Medical negligence – limitation period – means of knowledge

Blind v Hertess [2010] QDC 322

CATCHWORDS: LIMITATION OF ACTIONS – CONTRACTS, TORTS AND PERSONAL INJURIES – where the limitation period for an action for damages for personal injuries to the plaintiff/applicant allegedly caused by her doctor’s negligence – whether the material fact of a decisive character was within the plaintiff/applicant’s means of knowledge – whether the period of limitation for the action should be extended

Limitation of Action Act 1974 (Qld) ss 11; 30(1) & 31(2)



The plaintiff/applicant applied for an extension of the limitation period in relation to a claim for medical negligence on the basis of the report of Dr Marshall dated 4 May 2010 (material fact). The procedure performed was a bilateral breast augmentation (‘1st surgery’) on the 13th July 2004. Further ‘corrective’ procedures were subsequently performed. The main issue was whether the material fact of a decisive nature was within her means knowledge prior to 11 March 2009, 12 months after the date the plaintiff filed her claim.

Ryrie DCJ

The applicant said she saw her lawyers as a result of an article in the Cairns Post on 1 April 2009. Her lawyers then arranged for the report from Dr Marshall.

Her Honour accepted the report was within the category of being a material fact of decisive factor:

[6] The discovery of expert evidence to prove a case on liability has consistently been held to be a ‘material fact of a decisive character’, particularly in cases involving medical negligence, see Campbell & Anor v Bleakley [2007] QSC 351, Ervin v Brisbane North Regional Health Authority [1994] QCA 424 and Castlemaine Perkins v McPhee [1979] Qd R 469. The fact the applicant commenced her proceedings before obtaining Dr Marshall’s opinion is of no consequence to her right to bring this application: see Queensland v Stephenson [2006] HCA 20; (2006) 227 ALR 17 at para [30].

Not Within her means of knowledge’ (s.30(1)(c))

[16] Section 30(1)(c) of the Act provides:

a fact is not within the means of knowledge of a person at a particular time if, but only if—

(i) the person does not know the fact at that time; and

(ii) as far as the fact is able to be found out by the person—the person has taken all reasonable steps to find out the fact before that time. ”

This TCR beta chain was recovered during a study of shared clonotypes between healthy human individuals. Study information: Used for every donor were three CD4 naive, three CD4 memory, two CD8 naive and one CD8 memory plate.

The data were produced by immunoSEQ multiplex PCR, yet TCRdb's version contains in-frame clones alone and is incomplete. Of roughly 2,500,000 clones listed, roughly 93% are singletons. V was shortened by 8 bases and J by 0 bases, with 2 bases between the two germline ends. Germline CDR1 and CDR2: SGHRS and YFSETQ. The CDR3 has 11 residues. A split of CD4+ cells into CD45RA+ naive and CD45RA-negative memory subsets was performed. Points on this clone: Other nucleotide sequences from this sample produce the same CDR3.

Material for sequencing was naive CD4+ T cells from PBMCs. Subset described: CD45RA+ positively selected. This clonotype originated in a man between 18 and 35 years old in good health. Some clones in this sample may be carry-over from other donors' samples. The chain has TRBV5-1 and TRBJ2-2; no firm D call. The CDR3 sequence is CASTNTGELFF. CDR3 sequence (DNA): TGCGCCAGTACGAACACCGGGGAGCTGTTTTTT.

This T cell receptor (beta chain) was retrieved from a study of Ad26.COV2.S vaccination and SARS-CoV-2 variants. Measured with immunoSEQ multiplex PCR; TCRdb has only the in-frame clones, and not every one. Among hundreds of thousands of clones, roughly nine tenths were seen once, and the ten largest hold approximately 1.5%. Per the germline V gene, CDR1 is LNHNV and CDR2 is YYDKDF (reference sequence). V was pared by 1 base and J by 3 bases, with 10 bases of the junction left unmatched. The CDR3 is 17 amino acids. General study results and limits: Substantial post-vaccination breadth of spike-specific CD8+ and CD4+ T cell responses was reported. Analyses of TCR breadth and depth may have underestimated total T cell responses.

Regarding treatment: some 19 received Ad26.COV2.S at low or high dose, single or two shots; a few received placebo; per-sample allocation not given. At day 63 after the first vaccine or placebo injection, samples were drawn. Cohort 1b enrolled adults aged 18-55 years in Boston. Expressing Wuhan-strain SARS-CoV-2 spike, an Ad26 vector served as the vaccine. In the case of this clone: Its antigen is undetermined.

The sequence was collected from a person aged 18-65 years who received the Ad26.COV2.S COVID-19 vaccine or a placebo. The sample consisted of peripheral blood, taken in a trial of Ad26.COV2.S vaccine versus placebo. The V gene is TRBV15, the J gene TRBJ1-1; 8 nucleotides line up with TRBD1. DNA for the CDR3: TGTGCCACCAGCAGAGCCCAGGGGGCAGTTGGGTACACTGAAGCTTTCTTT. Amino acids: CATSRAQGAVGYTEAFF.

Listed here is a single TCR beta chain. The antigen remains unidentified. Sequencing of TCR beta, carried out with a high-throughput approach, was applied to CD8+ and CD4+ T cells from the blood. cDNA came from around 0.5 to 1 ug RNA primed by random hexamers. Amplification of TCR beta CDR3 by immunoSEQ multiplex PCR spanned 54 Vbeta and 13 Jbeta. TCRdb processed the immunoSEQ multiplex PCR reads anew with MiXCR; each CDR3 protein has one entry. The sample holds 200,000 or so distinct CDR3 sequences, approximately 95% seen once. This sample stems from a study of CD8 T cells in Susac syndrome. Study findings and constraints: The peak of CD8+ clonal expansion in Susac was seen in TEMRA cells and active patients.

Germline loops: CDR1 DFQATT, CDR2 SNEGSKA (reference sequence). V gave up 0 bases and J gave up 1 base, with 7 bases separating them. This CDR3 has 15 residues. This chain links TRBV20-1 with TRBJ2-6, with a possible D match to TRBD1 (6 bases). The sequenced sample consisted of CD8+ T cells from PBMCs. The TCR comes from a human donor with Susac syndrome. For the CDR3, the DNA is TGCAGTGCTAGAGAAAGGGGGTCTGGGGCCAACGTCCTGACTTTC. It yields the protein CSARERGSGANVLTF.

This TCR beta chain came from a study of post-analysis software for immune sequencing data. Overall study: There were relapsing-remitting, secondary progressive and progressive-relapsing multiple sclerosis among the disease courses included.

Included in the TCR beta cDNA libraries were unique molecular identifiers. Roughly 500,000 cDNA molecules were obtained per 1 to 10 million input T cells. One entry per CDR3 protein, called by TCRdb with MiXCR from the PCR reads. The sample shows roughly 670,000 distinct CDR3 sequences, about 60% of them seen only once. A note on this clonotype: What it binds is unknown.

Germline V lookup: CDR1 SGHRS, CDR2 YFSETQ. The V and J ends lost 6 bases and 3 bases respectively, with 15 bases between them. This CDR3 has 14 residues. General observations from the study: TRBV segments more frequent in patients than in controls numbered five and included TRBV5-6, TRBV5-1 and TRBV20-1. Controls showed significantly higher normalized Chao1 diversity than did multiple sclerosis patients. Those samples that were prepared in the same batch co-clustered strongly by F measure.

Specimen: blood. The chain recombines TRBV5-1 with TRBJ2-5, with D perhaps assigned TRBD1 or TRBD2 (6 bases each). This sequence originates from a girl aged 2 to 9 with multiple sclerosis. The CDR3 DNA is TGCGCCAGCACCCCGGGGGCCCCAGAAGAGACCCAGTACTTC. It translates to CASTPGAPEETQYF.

[17] As observed by Keane JA (as he then was) in NF v State of Queensland [2005] QCA 110, s.30(1)(c) is not concerned with what might be expected of a reasonable person, rather it is concerned with what might reasonably be expected of this particular applicant in this case.

Her Honour came to the conclusion that applicant was aware of the problems in her breasts before the critical date. She had attended for further corrective surgery on 2 occasions (24th and 25th of November 2004); she had complained and the second surgery had been at a ‘special rate’ and the third for free, because she said she’d received poor medical treatment.  She had also made a complaint to the Queensland Health hotline around the same time. Later in November 2005 the applicant had attended the respondent’s surgery and told her she was a ‘bad surgeon’ and threatened to go to the media:

[30] The medical records annexed to the affidavit of Emmelene Gray filed 13th August 2010 ‘EKG-1’ (the accuracy of which was not challenged) also shows that in late 2005, during the course of those two consultations on 9th and 16th November 2005, the applicant considered that the respondent had been incompetent, that the respondent had put the implant in upside down and had creased it and that she had been to many surgeons who would not operate. Those notes reveal that the applicant had told the respondent that she knew she was a bad surgeon and would take her story to New Idea to ruin her reputation. The applicant’s friend Mr Evans, who was also present at those meetings, also said that the respondent could refund the money that they had spent on the initial augmentation. (my emphasis) The annexure to the applicant’s own affidavit ‘EB2’ also refers to ‘botched breast augmentation surgery’ which in my mind can only be referring to the 1st surgery which was in fact the procedure (that is, breast augmentation) that was performed. The applicant also accepted under cross examination that even though her friend Mr Evans had been the author of that letter she understood what in fact ‘botched’ meant. (T1-49 L15). The applicant’s own evidence at hearing also does little to assist her on this issue. Her concession during cross examination that she believed she had received a special rate for the 2nd surgery was because she believed that was because something had gone wrong in the 1st surgery in that the respondent hadn’t done the surgery correctly. She also gave evidence that she also believed she had got a special rate on the 2nd surgery because the implant ‘is fold’. (T1-34 L15 – 20).

Her Honour concluded:

[31] Having regard to the matters I have just outlined, I find that by late 2005, the applicant was possessed with a sufficient body of knowledge and belief that required her to take all reasonable steps to investigate the possibility of a claim against the respondent. The cumulative effect of those matters is that I find that the applicant had within her means of knowledge to find out material facts well before 11th March 2009. I find that the applicant failed to take all reasonable steps to find out those facts before that time. It follows that the applicant’s application must therefore fail.

Brisbane Barrister – David Cormack

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